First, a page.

Michael Arrington opens this discussion by sharing how Comcast responded faster to his complaints in Twitter than it did to his customer service department phone calls. If I said nothing more and pushed "publish," a business owner should at least raise an eyebrow and ask, "Where are my customers? Do I have listening posts and responders there?"
Customer service exists on phones because the majority of people in most countries use and have access to a phone. But do your customers use phones as a primary source of contact? Do they use e-mail? Where are they? What are they using to communicate quickly?
In the 1990s, I worked in customer service, and eventually became manager of the local telephone company's 411 offices (which handle directory assistance calls). I have about six or seven years of frontline and management customer service experience, so I understand about handling times, about the cost balance, and so on.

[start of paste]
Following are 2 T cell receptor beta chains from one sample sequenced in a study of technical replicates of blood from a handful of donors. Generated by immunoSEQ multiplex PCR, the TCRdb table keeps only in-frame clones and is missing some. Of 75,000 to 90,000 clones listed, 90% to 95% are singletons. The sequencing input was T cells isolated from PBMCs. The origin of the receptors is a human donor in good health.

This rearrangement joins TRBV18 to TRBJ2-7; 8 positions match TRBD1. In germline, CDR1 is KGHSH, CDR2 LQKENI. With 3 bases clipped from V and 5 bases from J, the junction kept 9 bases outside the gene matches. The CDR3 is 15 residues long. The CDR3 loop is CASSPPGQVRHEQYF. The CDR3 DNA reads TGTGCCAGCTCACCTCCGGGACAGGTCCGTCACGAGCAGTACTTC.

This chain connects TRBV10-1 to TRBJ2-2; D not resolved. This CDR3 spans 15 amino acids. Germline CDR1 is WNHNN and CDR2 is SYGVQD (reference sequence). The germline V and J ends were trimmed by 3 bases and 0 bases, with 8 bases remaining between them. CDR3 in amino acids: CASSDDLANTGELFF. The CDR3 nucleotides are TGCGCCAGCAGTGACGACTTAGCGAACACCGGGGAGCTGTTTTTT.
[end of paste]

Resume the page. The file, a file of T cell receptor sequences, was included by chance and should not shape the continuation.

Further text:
But are there low-cost, flexible, measurable ways you could be improving your customer service channels by investigating and understanding where your customers are spending time and energy online? Absolutely.
For everyone? Definitely not. But I could probably name about 1,000 businesses who'd do better by having someone monitoring blogs, Twitter, and Facebook than they would by reducing handling time at a call center.
We wrote about this in more detail in Trust Agents. Frank Eliason, the guy who started ...